1. Local names are pseudonyms; I use real names only for public figures.
2. I use the honorifics Don and Doña for people above the age of about fifty- five. For
the middle generation I dispense with honorifics because although San Nicola-
denses are quite formal, they generally do too. I try to dissuade all but children
from referring to me as Doña Laura.
3. This is not to say that land distribution was perfect; it failed miserably in Chiapas,
and much land distributed during agrarian reform cannot sustain communities.
Nor is it to deny that land disputes are central to coastal history. Indeed, chapter 1
is devoted to such disputes. But many coastal belt communities received some of
the best land in Mexico.
4. Today between one- quarter and one- third of Guerrerenses live in el norte (S!Paz
International Service for Peace 2009). Despite the U.S. recession, at least in 2008–9
most Mexican immigrants were not returning home (Passell and Cohn 2009). In-
deed, even with new and draconian state laws, such as Arizona’s sb1070, escalating
drug-related violence, increasingly in southern Mexico but especially in Mexico’s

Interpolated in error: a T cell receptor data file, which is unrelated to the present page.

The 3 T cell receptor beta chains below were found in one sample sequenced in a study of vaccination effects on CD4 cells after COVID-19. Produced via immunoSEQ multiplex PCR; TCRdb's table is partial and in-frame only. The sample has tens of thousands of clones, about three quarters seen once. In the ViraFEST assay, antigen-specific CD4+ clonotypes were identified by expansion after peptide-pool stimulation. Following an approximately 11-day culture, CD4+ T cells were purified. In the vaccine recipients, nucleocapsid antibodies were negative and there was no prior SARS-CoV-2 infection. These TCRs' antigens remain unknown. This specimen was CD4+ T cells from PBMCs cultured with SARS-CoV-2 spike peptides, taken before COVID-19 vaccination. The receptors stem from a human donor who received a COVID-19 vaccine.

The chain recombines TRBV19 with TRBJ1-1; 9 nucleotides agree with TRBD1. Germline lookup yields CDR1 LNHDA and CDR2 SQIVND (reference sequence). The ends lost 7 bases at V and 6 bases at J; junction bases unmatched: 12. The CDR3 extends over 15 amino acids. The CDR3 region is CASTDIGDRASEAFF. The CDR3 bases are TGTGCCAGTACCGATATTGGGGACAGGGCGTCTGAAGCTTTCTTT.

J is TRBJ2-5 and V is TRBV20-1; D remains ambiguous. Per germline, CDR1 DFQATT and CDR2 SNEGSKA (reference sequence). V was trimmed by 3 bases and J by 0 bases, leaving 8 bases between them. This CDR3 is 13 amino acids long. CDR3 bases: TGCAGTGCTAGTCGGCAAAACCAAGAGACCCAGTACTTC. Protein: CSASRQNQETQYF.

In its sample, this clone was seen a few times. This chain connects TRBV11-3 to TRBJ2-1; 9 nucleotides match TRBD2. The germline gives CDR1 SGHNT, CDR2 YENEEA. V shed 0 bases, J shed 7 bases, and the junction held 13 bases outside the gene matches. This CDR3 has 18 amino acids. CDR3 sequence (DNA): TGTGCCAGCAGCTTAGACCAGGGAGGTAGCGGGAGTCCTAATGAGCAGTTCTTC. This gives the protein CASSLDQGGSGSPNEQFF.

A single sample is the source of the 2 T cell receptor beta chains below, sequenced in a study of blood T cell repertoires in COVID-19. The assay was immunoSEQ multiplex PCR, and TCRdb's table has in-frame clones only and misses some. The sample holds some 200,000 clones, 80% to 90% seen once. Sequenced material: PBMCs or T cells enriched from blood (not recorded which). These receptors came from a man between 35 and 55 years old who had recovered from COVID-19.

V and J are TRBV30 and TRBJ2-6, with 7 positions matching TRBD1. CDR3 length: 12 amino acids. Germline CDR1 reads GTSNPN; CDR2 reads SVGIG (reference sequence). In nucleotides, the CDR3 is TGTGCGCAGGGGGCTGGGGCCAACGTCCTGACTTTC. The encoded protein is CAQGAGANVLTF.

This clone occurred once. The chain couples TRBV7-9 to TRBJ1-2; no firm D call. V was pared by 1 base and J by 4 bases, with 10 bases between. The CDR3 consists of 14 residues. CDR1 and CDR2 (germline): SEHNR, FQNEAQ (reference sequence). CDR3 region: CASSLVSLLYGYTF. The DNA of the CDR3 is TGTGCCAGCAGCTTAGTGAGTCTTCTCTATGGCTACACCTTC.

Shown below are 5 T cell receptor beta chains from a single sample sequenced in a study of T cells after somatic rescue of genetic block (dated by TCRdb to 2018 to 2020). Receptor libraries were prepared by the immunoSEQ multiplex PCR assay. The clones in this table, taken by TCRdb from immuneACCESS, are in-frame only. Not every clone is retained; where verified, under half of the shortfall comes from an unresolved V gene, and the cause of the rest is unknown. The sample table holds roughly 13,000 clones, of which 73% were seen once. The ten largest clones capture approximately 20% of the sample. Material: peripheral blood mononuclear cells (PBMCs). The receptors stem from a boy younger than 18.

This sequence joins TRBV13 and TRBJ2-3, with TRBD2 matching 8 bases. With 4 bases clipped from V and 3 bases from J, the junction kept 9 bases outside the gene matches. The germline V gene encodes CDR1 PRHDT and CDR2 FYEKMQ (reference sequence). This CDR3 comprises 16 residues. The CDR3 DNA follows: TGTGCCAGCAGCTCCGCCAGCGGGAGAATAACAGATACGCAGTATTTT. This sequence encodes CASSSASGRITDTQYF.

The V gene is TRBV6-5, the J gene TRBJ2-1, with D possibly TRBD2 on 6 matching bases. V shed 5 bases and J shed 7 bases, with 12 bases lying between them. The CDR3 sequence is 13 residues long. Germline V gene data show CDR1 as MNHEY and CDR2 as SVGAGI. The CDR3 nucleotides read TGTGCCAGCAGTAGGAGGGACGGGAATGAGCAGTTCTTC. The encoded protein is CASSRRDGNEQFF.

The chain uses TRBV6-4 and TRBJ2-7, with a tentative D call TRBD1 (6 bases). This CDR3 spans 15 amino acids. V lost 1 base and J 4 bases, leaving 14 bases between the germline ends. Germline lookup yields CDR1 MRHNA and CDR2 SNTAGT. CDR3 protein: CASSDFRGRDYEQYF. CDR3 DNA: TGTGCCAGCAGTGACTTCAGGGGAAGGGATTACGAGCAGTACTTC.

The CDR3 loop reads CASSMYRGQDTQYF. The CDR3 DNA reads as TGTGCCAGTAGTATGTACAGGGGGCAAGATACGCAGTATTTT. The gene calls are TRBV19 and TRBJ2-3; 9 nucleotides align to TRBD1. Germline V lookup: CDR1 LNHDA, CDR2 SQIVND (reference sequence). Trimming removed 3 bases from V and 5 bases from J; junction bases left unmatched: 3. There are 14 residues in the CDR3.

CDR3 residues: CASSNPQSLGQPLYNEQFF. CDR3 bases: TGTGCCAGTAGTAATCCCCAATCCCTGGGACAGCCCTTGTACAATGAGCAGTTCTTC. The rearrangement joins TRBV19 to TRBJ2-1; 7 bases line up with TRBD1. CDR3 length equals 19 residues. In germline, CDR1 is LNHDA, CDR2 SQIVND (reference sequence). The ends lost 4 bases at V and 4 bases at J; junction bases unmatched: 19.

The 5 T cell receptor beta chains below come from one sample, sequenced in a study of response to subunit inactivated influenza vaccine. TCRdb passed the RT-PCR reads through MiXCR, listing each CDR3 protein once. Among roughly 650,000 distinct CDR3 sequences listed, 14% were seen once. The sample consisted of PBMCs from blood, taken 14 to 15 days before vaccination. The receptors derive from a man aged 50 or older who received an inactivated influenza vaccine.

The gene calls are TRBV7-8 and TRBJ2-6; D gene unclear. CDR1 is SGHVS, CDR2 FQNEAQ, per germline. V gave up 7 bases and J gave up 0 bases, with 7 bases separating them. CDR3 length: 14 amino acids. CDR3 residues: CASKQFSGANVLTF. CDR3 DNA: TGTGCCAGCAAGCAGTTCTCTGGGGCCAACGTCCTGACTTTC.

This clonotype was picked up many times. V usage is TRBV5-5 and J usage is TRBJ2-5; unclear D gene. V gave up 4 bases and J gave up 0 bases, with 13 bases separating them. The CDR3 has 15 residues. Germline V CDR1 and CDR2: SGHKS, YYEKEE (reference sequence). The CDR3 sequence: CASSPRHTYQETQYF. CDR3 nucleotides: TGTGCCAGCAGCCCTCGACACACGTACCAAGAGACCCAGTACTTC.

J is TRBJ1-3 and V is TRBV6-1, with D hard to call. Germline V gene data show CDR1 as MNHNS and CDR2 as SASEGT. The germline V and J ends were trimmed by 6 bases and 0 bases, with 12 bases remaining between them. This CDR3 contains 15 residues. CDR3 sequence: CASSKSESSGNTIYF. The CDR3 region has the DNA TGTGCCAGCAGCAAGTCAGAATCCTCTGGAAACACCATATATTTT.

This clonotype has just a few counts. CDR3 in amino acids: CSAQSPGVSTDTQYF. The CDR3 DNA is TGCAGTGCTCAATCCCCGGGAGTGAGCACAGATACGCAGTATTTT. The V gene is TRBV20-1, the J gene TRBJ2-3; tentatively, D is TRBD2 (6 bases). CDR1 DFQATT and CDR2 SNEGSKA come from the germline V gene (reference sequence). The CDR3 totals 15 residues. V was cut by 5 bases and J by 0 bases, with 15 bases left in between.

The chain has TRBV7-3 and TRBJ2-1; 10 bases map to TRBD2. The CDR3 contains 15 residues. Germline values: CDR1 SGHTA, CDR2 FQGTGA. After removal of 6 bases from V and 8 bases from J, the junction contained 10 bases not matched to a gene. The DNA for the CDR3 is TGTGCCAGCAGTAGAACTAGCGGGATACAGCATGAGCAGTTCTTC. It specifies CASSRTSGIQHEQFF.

northern states, continues to send Mexicans across the border.
5. Since the implementation in 1994 of the North American Free Trade Agreement
(naFta), Mexico’s agricultural sector has contracted, and foreign investment has
not poured in while agricultural imports have, thus all but destroying local mar-
kets. Today, three small farmers must work to achieve the same income that one
would have brought in prior to naFta, but the agricultural terms of the agree-
ment have not been renegotiated (Carlsen 2008; De Ita 2008).
6. For me foundational theoretical discussions of Latin American and Caribbean
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